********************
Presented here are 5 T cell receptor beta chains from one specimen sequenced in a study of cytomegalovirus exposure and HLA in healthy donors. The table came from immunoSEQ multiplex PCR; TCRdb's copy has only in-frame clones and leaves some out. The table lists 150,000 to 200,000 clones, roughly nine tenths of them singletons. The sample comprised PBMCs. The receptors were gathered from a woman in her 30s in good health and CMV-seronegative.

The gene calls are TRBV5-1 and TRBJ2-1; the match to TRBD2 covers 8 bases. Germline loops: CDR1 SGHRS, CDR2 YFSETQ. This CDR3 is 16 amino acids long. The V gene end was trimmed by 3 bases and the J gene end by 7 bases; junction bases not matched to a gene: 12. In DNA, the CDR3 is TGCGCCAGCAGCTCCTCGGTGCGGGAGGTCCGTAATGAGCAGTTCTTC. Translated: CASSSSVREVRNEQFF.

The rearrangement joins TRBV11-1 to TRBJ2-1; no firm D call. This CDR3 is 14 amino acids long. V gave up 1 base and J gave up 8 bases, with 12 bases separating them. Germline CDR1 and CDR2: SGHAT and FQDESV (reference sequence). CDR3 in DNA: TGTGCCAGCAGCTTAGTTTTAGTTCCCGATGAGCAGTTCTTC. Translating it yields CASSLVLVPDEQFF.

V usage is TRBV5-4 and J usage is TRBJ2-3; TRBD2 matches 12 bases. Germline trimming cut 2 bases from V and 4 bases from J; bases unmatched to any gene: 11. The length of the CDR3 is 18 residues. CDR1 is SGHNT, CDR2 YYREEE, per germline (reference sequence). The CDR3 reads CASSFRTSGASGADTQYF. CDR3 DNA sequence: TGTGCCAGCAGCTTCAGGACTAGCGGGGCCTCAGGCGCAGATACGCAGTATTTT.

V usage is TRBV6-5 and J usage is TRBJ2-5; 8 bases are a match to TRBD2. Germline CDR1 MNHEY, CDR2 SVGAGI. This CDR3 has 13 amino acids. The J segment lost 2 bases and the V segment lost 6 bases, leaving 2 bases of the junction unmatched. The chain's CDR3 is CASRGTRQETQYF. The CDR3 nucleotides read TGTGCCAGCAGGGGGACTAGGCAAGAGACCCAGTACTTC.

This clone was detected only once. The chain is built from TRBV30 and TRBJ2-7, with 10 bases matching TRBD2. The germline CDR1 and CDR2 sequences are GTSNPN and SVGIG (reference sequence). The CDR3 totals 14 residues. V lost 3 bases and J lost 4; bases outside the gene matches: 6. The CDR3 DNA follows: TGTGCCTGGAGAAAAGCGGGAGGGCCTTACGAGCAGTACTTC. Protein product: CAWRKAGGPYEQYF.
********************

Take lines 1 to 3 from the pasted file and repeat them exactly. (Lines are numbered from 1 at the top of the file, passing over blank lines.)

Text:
Presented here are 5 T cell receptor beta chains from one specimen sequenced in a study of cytomegalovirus exposure and HLA in healthy donors. The table came from immunoSEQ multiplex PCR; TCRdb's copy has only in-frame clones and leaves some out. The table lists 150,000 to 200,000 clones, roughly nine tenths of them singletons. The sample comprised PBMCs. The receptors were gathered from a woman in her 30s in good health and CMV-seronegative.

The gene calls are TRBV5-1 and TRBJ2-1; the match to TRBD2 covers 8 bases. Germline loops: CDR1 SGHRS, CDR2 YFSETQ. This CDR3 is 16 amino acids long. The V gene end was trimmed by 3 bases and the J gene end by 7 bases; junction bases not matched to a gene: 12. In DNA, the CDR3 is TGCGCCAGCAGCTCCTCGGTGCGGGAGGTCCGTAATGAGCAGTTCTTC. Translated: CASSSSVREVRNEQFF.

The rearrangement joins TRBV11-1 to TRBJ2-1; no firm D call. This CDR3 is 14 amino acids long. V gave up 1 base and J gave up 8 bases, with 12 bases separating them. Germline CDR1 and CDR2: SGHAT and FQDESV (reference sequence). CDR3 in DNA: TGTGCCAGCAGCTTAGTTTTAGTTCCCGATGAGCAGTTCTTC. Translating it yields CASSLVLVPDEQFF.